Making its first move to international, the $82 million City of Gainesville (Fla.) General Employees Pension Plan hired Scudder Stevens & Clark, said Pamela Armagost, investment analyst. Scudder will run $8.2 million in an institutional commingled active MSCI EAFE fund. In addition, the plan hired Mississippi Valley Advisors to take over a $13 million domestic fixed-income assignment run by Weaver C. Barksdale, which was terminated. Merrill Lynch assisted.
Bear Stearns and Jefferies & Co. are the best brokerage firms in execution for exchange-listed and NASDAQ stocks, according to a study on institutional equity trading by Plexus Group. The two executed trades at the lowest overall transaction cost, which includes the market impact of a trade and brokerage commissions, the study said.
The PBGC said it was not satisfied with New Valley Corp.'s plan of reorganization, which would include a one-time $211.6 million contribution to the company's pension plan. The contribution would not be "sufficient protection for participants and the plan," a PBGC spokeswoman said.
Last month, U.S. Bankruptcy Court Judge Novalyn L. Winfield sided with a $1.193 billion bid from First Financial Management for New Valley's Western Union Financial Services. The bid did not include any pension provision.
Although Congress mourned the official death of comprehensive health care reform last week, there's a small provision in a pending trade bill that would provide relief for employers with retiree health plans and excess pension assets.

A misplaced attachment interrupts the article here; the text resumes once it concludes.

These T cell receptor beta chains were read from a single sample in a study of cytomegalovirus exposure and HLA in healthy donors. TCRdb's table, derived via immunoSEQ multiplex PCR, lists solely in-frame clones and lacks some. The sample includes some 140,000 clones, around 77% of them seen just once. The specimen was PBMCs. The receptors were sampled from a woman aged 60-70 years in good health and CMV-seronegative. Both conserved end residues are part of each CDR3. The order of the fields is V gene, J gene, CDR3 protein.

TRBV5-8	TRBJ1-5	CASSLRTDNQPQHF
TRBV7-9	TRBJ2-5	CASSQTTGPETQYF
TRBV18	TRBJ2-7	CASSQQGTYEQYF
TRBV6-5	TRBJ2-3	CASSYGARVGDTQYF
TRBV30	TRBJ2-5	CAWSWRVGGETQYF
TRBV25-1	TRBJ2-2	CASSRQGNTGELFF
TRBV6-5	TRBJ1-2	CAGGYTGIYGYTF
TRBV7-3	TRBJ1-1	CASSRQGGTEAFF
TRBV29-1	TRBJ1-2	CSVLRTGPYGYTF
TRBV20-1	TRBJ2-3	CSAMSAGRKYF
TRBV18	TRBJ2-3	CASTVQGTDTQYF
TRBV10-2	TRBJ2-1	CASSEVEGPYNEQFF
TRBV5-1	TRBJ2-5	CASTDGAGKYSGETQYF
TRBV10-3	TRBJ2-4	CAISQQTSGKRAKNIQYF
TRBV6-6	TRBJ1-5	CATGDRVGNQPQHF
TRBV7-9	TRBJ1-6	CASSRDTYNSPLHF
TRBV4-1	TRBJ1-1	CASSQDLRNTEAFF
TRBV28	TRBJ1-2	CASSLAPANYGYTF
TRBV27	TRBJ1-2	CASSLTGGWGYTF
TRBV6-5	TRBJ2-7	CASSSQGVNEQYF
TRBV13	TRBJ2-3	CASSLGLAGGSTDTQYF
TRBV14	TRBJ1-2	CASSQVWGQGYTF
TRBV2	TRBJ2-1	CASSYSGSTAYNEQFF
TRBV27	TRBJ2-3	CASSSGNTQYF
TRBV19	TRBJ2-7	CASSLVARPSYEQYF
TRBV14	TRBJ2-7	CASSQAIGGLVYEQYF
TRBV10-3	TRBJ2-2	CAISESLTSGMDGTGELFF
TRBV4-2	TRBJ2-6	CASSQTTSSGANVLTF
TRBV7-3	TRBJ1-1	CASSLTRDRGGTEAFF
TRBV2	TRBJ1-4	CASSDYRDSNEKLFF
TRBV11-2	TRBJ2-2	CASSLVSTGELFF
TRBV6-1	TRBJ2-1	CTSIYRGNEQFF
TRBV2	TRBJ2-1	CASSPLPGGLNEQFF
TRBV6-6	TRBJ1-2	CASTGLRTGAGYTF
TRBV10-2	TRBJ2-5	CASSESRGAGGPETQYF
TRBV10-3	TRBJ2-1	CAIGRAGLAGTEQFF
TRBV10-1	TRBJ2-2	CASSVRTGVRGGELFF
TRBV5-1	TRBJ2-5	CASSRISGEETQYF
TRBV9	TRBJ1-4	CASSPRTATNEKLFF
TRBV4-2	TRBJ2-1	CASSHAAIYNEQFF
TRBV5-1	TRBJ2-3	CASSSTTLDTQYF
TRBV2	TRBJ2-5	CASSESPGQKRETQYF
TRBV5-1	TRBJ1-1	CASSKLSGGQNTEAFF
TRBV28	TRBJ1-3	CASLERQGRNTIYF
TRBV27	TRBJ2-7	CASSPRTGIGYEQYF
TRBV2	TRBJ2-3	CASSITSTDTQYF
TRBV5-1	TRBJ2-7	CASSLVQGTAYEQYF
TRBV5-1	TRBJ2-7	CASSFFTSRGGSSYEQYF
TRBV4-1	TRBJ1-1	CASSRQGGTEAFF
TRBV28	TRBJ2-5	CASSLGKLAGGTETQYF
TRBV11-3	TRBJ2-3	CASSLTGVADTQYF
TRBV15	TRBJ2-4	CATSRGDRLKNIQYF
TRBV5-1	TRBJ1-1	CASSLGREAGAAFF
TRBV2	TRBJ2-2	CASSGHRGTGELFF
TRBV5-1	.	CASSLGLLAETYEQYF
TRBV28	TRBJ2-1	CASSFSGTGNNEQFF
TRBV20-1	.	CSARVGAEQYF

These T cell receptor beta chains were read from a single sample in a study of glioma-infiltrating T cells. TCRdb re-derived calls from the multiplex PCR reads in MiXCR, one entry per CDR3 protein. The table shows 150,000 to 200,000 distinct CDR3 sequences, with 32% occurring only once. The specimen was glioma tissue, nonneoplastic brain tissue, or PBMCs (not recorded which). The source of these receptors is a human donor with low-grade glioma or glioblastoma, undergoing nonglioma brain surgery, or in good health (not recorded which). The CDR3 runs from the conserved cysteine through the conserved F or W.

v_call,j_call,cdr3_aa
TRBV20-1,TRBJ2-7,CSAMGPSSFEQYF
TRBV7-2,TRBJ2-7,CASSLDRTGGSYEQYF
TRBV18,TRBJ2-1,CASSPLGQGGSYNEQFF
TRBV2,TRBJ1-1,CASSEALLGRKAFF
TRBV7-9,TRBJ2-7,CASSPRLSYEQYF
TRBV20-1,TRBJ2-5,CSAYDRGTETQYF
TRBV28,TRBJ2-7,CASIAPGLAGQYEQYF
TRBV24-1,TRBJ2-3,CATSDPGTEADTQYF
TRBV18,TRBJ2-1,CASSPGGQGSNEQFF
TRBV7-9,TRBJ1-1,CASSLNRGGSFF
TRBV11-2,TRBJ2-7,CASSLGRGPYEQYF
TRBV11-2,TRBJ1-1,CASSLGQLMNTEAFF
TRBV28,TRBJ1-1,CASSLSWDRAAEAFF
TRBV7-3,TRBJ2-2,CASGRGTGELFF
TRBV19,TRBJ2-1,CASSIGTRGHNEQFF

In a pocket of the General Agreement on Tariffs and Trade bill, there's a provision that would allow pension plans to transfer excess pension assets to 401(h) accounts to pay for retiree health bills. The provision would continue for five years - but with some modifications - a law that was due to expire next year.
Rep. Rosa DeLauro, D-Conn., introduced legislation last week that would create tax-free, infrastructure public benefit bonds for pension funds. The bonds would allow pension funds to pass on tax-free interest to participants while investing in the development of projects including roads, bridges and rail systems.
The legislation would establish the National Infrastructure Corp., which would provide direct loans, bond insurance and risk insurance for the infrastructure projects.
The 12 billion guilder ($6.94 billion) Spoorweg Pensioenfonds, Utrecht, made its first non-Dutch investments, picking Wells Fargo Nikko Investment Advisors to run an undisclosed amount in equity index funds for the U.S., the U.K., France, Germany and Japan. Officials of the Dutch rail pension fund expect one-third of its 3 billion guilders in stocks will be invested outside the Netherlands.
Sarah A.B. Teslik, executive director of The Council of Institutional Investors, said she was extremely displeased with a meeting between some Philip Morris board members and large shareholders, and with "events leading up" to the meeting.
Ms. Teslik and several officials of large pension funds walked out of the Sept. 21 meeting.
In a letter to some outside board members who did not attend the meeting, Ms. Teslik said "it is particularly worrisome to shareholders to be given so many indications that there may also be insufficient board independence, functioning, strategic planning and accountability."
An affiliate of Kenmar Holdings has purchased an undisclosed minority interest in an offshore fund manager of managers, Gems Management, in a bid to increase its hedge fund business.
The new Kenmar Gems Management will to provide hedge fund research, while Kenmar will offer distribution and administrative resources.